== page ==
Grade Level Team Meetings: Plan for Effective Ongoing Leadership, Representation, and Collaboration
The principal and reading coach (or designated coach) should provide leadership and serve as active participants in grade/department level meetings.
Leadership personnel, including principals, should be actively involved in developing a coherent school-wide reading plan. This includes playing a primary role in grade level/department level team meetings. Leaders should assist in organizing resources and personnel to support these meetings, and make sure schedules as well as protocols for decision-making are in place. Most importantly, leaders should actively participate in meetings on a regular basis.
Ensure that meetings regularly include teachers and staff who support instruction for that grade level.
One of the most important considerations in creating a strong grade level/department level team is to make sure that staff members attend team meetings as often as possible. Include specialists who provide intervention for these students. Teams that intentionally orchestrate such collective involvement will increase the impact of their work together. There should be a clear plan to keep team members who miss meetings “in the loop” about what was discussed, including student results and changes in intervention strategies.
Work collaboratively to meet the needs of all students.
Grade level teams should operate within a “culture of collaboration,” using a systematic process that enables them to do the hard work of digging deeply for the right strategies to accelerate students’ progress. The result will be solid gains in student achievement and fully accomplishing team goals.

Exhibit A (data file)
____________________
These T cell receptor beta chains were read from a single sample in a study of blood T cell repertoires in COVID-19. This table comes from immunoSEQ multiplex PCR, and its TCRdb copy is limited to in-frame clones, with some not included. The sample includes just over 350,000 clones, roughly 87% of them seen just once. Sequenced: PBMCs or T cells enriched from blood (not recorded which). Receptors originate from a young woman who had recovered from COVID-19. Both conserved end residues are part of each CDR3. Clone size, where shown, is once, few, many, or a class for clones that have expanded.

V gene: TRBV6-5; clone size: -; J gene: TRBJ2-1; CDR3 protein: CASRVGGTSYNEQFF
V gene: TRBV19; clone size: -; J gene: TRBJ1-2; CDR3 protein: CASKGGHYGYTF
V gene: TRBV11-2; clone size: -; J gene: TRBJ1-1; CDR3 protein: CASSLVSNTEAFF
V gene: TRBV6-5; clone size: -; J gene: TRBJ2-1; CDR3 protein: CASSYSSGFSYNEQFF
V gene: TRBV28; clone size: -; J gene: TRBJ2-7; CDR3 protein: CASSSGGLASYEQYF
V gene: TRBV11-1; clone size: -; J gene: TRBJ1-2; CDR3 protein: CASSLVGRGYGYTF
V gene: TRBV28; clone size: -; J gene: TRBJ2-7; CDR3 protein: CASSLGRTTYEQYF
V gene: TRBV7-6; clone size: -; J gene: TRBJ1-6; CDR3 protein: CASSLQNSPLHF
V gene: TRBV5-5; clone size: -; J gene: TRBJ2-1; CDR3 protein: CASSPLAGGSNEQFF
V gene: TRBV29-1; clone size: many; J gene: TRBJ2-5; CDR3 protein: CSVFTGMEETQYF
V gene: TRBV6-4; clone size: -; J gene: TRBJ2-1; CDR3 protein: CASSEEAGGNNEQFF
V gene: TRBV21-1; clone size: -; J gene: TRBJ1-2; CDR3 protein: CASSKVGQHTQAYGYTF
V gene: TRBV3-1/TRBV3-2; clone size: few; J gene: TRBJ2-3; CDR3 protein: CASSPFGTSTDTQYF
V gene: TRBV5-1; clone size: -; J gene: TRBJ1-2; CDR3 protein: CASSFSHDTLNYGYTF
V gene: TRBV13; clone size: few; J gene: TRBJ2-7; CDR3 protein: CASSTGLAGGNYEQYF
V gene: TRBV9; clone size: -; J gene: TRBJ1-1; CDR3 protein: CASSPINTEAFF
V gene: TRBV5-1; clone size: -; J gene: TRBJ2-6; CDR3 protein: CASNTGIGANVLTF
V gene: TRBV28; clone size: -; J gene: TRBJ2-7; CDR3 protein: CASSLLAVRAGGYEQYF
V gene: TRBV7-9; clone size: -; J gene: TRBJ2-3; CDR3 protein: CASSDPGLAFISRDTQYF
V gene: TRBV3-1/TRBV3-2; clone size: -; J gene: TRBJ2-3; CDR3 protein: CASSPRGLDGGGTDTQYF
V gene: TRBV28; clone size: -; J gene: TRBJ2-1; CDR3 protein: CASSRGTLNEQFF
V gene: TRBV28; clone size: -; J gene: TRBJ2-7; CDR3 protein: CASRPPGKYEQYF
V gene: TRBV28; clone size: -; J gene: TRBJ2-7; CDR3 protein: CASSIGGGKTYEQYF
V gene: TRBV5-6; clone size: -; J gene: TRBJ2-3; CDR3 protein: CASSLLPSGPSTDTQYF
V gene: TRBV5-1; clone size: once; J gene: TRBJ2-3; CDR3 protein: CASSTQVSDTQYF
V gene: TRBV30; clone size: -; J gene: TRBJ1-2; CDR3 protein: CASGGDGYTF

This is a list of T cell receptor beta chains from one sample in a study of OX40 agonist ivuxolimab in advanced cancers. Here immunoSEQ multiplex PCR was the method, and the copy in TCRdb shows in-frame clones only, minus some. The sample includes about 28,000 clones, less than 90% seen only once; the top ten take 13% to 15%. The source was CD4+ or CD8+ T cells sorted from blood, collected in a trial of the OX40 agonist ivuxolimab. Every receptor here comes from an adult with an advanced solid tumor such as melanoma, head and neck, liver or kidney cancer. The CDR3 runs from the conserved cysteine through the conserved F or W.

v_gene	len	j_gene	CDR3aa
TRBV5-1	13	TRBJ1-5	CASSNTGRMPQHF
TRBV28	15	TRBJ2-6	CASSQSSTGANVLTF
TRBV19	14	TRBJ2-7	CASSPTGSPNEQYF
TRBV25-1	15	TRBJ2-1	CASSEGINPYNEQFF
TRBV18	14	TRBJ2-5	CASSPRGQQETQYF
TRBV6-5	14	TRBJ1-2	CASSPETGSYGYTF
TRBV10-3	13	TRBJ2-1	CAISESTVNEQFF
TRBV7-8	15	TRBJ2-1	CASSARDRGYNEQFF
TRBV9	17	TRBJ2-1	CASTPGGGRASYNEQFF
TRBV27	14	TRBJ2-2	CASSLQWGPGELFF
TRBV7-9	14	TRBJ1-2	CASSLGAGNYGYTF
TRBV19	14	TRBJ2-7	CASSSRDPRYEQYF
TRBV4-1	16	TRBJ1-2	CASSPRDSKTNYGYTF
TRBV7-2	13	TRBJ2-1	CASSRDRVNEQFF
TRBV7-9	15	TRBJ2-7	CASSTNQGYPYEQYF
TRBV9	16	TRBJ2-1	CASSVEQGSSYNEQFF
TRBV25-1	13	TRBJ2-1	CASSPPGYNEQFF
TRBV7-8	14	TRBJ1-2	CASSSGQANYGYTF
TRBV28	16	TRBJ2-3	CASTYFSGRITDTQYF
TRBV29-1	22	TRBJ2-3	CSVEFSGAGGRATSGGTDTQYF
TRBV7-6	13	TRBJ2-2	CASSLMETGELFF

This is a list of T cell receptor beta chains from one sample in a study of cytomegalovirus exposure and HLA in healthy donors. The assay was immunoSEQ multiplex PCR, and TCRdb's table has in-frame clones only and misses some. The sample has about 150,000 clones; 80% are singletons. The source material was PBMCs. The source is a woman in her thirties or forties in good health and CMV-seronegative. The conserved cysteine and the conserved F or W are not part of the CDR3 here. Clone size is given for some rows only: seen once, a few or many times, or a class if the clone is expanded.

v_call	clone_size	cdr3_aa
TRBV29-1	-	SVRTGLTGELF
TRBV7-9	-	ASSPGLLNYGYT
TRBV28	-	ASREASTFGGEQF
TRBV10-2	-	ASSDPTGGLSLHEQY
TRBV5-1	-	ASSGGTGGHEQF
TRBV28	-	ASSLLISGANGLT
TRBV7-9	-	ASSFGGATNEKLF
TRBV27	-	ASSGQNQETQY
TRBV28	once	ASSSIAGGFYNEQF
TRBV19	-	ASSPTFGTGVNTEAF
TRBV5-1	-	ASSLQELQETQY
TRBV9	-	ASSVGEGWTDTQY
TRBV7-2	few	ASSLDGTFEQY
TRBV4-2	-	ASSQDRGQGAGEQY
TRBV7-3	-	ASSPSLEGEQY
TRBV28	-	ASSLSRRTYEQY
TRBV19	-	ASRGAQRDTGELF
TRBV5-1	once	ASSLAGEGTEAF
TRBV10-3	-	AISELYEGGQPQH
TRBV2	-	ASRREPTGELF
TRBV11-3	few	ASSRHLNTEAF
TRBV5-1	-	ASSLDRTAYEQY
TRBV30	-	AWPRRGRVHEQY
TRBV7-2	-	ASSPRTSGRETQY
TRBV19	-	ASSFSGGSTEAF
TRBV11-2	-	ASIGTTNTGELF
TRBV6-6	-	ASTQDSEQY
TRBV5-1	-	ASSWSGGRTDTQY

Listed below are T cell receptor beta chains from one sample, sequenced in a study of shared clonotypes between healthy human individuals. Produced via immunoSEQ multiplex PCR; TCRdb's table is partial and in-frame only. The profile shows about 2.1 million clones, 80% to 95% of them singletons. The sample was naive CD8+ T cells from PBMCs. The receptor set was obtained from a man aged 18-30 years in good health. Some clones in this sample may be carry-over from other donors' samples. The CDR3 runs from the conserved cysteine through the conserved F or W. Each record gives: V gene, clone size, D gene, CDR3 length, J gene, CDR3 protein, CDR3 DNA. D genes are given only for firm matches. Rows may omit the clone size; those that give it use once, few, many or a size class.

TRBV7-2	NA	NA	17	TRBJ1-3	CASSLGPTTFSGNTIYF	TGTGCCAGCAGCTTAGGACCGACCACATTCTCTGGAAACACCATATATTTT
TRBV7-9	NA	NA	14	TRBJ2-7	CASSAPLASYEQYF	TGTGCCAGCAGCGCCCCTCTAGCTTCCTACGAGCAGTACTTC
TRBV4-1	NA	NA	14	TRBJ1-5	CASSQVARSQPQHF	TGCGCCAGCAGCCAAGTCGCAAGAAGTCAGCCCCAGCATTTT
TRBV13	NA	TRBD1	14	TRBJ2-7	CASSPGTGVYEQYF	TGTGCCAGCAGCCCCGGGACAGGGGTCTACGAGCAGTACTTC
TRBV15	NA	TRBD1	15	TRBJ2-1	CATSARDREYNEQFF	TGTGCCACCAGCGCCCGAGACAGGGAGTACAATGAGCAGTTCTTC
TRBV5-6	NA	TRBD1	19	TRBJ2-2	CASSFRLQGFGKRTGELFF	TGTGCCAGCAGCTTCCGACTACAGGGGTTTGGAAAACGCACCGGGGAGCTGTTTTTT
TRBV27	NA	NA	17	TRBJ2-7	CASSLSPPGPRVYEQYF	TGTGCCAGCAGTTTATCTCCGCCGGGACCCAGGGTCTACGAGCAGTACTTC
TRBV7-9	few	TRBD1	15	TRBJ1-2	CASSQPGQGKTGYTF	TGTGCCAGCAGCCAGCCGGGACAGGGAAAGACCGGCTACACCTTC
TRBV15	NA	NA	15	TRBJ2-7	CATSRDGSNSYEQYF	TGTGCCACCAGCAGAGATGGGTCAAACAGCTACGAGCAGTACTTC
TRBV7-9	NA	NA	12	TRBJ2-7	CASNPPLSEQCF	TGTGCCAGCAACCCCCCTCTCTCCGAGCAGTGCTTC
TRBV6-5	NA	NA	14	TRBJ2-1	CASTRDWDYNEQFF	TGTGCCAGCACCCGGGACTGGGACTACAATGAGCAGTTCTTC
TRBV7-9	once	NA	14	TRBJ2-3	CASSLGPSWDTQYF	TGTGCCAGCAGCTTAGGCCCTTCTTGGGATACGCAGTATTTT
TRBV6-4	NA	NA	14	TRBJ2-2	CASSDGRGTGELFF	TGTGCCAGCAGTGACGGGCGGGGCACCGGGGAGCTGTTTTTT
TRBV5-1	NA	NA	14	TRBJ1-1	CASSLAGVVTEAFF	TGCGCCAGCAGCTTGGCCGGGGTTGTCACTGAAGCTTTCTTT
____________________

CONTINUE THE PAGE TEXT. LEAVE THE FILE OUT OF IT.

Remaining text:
Professional Development Presentation
- Part 1 (10:33)
Your grade level teams have now established effective procedures for making team decisions, learned to use data as the basis for decision-making, and they focus on the four key elements when setting actions and making adjustments to instruction. In this last presentation concerning grade level team meetings, the critical pieces of strong leadership, representation from reading instructional staff, and collaboration are discussed. Recommendations for effectively guiding and managing meetings, keeping the focus on instruction, and how to build schoolwide commitment are enhanced through practice activities and suggested readings.
Apply the Concepts
1. Working with Resistance
Review the problem scenario presented on the attached practice activity. Then answer the following question:
As a coach/grade level team leader/department level team leader who works closely with your team and leads in partnership with your principal, how would you address the behavior of this teacher during grade level team meetings?
- Identify possible causes of this behavior. Assess possible strategies for working with this teacher. Determine your next steps.
2. Ongoing Leadership - A Problem of Classroom Performance
Review the problem scenario presented on the attached practice activity and answer the question:
As a principal whose leadership is critical to grade level team performance, how would you address the dilemma of classroom performance not matching the results of the team meetings?
- Refer to all of the information presented concerning ongoing leadership of grade level teams. Identify your options and determine next steps.
3. Team Assessment: How well does your grade level operate as a team?
This self-assessment tool designed by the Nevada Department of Education in 2006 gives grade level teams a means of determining how well they function as a team. The tool is adapted from Lencioni’s Five Dysfunctions of a Team. By completing a brief self-assessment, team members can evaluate effectiveness in the areas of trust, conflict, commitment, accountability and attention to results.